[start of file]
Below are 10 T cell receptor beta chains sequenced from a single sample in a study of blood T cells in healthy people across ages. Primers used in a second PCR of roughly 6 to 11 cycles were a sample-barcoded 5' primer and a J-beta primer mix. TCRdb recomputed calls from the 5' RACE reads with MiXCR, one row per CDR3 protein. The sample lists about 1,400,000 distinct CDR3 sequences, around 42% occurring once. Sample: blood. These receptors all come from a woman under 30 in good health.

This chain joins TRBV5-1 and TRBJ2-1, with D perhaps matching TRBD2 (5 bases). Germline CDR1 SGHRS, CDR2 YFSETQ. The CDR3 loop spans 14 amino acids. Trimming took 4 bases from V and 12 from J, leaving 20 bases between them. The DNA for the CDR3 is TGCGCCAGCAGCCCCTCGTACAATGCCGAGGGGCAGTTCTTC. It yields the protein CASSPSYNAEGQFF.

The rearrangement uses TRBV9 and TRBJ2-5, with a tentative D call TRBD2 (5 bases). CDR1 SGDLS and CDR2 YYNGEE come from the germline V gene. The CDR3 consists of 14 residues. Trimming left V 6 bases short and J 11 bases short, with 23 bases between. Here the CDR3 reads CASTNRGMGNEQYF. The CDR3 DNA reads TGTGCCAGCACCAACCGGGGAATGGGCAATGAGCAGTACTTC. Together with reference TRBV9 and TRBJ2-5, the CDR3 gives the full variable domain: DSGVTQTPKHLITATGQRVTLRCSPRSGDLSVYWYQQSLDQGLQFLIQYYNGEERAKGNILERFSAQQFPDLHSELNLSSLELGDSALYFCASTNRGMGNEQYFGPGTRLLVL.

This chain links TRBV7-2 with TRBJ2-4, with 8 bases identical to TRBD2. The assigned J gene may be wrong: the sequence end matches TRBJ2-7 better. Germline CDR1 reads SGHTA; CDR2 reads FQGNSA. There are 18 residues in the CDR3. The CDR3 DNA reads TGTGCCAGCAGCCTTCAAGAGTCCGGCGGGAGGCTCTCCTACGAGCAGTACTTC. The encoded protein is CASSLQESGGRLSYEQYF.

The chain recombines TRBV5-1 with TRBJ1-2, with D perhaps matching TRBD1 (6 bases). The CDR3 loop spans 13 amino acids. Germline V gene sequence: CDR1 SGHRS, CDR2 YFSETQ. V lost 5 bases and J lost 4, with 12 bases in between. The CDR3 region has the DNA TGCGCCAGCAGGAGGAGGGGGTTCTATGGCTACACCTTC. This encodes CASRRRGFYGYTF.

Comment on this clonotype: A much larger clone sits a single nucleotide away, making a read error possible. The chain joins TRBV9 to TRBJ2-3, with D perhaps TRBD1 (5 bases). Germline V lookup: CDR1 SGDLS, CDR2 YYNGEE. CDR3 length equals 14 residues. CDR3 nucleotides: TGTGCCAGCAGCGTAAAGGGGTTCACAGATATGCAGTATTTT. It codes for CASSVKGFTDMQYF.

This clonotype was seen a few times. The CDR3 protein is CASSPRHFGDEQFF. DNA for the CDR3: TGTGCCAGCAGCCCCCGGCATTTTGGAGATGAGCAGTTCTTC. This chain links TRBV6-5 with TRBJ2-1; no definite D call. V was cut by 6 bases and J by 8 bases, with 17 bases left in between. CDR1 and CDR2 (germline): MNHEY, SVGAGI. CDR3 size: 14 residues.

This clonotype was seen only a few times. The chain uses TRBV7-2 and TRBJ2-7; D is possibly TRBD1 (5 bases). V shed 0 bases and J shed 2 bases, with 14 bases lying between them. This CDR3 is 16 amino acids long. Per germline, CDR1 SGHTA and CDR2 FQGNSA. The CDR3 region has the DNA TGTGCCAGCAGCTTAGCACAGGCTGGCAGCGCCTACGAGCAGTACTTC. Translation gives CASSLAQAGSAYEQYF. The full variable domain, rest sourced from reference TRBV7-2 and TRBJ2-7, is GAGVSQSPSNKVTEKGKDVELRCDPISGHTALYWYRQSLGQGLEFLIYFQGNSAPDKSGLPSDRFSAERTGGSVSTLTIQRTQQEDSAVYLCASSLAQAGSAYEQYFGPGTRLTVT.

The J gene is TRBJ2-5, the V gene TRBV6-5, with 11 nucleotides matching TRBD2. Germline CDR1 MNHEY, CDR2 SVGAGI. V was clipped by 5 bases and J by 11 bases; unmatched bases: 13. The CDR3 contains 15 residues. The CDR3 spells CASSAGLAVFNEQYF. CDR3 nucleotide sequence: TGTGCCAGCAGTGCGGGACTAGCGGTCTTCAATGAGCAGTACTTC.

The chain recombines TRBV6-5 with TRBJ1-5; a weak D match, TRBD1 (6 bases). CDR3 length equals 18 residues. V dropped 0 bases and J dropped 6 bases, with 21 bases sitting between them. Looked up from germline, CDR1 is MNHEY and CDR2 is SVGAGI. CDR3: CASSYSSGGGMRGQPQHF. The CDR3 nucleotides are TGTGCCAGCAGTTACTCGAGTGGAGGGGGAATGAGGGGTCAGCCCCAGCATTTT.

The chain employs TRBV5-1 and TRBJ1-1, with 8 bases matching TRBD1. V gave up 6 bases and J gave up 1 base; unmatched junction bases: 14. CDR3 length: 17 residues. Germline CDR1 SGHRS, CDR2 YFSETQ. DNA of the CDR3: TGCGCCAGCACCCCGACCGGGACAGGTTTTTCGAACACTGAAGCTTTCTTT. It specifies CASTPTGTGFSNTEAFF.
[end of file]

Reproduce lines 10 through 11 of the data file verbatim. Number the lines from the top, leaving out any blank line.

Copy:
The chain recombines TRBV6-5 with TRBJ1-5; a weak D match, TRBD1 (6 bases). CDR3 length equals 18 residues. V dropped 0 bases and J dropped 6 bases, with 21 bases sitting between them. Looked up from germline, CDR1 is MNHEY and CDR2 is SVGAGI. CDR3: CASSYSSGGGMRGQPQHF. The CDR3 nucleotides are TGTGCCAGCAGTTACTCGAGTGGAGGGGGAATGAGGGGTCAGCCCCAGCATTTT.

The chain employs TRBV5-1 and TRBJ1-1, with 8 bases matching TRBD1. V gave up 6 bases and J gave up 1 base; unmatched junction bases: 14. CDR3 length: 17 residues. Germline CDR1 SGHRS, CDR2 YFSETQ. DNA of the CDR3: TGCGCCAGCACCCCGACCGGGACAGGTTTTTCGAACACTGAAGCTTTCTTT. It specifies CASTPTGTGFSNTEAFF.